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Del. tea party favorite O’Donnell upends Castle
Question of the Day
“I think Castle is too liberal,” said Robert Manning, 56, a design engineer from Georgetown who voted for O'Donnell.
“I think Washington has done enough damage with all this stimulus spending over the past 18 or 19 months,” Manning added. “It’s time to get back within our budget.”
O’Donnell, who hasn’t had a steady job in years but has instead made an avocation of running for Senate, finally won after two failed Senate bids. She came in last in a three-way GOP primary in 2006 and lost badly to Biden in 2008, when she won the endorsement of state GOP convention delegates but received virtually no help from the party.
But the Tea Party Express bolstered O'Donnell’s long-shot bid this year by pledging $250,000 to run television and radio ads on her behalf.
O'Donnell and her staunchly conservative supporters characterized Castle as a liberal who often votes with Democrats in Congress while masquerading as a GOP conservative. In their words, Castle is a “RINO,” a “Republican in Name Only.”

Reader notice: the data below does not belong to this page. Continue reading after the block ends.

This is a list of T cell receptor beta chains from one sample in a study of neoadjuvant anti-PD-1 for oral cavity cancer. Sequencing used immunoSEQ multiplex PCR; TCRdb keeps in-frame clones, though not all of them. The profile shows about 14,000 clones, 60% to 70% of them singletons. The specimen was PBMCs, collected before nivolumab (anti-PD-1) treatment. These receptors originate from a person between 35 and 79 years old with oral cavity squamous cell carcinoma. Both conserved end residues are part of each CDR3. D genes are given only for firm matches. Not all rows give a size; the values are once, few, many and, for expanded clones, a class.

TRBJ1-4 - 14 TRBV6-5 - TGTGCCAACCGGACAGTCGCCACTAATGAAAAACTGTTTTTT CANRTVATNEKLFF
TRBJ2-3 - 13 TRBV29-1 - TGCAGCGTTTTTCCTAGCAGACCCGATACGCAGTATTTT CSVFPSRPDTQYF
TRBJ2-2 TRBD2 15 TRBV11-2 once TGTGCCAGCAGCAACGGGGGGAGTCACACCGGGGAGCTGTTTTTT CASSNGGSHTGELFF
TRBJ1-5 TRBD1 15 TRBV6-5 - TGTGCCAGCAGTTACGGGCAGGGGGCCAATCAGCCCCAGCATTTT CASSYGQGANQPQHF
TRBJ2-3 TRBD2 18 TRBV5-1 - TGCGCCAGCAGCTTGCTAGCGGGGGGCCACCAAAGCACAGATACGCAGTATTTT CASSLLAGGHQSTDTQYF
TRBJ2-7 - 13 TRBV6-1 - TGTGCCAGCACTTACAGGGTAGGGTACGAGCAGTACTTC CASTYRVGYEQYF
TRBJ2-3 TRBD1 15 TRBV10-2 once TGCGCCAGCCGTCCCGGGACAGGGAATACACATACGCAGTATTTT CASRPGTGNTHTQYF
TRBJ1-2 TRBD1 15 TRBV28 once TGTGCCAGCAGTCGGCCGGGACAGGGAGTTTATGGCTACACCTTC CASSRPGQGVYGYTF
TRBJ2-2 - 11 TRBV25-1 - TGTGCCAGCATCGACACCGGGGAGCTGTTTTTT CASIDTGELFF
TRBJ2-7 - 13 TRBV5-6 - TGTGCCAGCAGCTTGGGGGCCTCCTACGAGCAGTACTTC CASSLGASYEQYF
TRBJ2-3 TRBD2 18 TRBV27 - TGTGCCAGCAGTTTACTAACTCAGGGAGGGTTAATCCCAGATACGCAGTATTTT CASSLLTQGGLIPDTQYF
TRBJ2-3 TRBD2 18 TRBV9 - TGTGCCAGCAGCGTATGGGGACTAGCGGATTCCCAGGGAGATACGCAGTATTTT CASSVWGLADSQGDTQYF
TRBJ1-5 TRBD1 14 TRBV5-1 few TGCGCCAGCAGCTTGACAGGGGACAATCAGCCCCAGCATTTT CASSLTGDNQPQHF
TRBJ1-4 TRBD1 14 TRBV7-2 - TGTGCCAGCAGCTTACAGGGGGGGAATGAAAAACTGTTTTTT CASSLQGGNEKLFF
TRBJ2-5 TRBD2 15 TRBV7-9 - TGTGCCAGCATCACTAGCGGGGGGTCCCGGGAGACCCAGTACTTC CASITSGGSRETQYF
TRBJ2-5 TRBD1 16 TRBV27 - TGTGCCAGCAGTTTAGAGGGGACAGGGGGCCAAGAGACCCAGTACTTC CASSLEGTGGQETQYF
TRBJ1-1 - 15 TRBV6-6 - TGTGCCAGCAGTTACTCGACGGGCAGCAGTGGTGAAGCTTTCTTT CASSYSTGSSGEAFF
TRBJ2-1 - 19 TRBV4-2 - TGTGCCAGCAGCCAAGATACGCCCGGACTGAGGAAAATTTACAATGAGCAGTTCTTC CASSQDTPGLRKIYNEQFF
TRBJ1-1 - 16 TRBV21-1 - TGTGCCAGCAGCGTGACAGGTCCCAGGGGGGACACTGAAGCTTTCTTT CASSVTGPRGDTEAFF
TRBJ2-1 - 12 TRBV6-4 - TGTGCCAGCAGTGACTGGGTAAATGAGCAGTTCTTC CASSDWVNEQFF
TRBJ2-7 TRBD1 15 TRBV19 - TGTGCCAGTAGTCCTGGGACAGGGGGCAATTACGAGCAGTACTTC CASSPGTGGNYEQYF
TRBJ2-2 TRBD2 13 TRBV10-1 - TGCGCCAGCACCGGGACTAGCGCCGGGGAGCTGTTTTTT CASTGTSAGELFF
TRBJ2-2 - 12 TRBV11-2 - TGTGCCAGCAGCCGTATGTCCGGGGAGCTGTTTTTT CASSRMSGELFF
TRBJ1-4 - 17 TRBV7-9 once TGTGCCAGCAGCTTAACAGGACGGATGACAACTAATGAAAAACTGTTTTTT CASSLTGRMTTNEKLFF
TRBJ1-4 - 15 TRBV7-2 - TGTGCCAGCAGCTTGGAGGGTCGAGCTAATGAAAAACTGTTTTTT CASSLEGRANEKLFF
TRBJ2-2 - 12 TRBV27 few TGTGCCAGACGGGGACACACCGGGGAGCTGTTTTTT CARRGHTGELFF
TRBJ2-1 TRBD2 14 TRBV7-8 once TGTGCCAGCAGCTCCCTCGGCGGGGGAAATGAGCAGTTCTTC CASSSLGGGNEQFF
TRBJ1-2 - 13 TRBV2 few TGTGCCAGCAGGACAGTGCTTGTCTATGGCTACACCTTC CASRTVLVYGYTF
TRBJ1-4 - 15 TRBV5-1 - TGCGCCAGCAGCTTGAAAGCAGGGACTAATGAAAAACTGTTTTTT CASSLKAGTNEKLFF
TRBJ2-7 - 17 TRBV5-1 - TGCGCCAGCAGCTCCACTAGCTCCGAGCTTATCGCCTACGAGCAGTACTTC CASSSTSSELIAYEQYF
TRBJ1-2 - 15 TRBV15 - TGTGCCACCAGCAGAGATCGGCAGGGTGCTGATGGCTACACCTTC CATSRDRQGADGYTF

They also suggested that Castle, 71, was so frail that he might die before finishing his Senate term, that he might switch parties, and that he was cheating on his wife with a man.
While ignoring O'Donnell for much of the campaign, Castle and state Republican Party eventually fired back with attack ads of their own, criticizing O’Donnell, 41, for lying about her education and record, leaving a trail of unpaid bills that included unsettled campaign debts, tax liens and a default on her mortgage, and using campaign finances for personal expenses. The GOP also filed a complaint with the Federal Election Commission accusing O'Donnell of illegally colluding with tea party supporters.
Associated Press Writer Sarah Brumfield in Dover contributed to this report.
By Tom Harris and Madhav Khandekar
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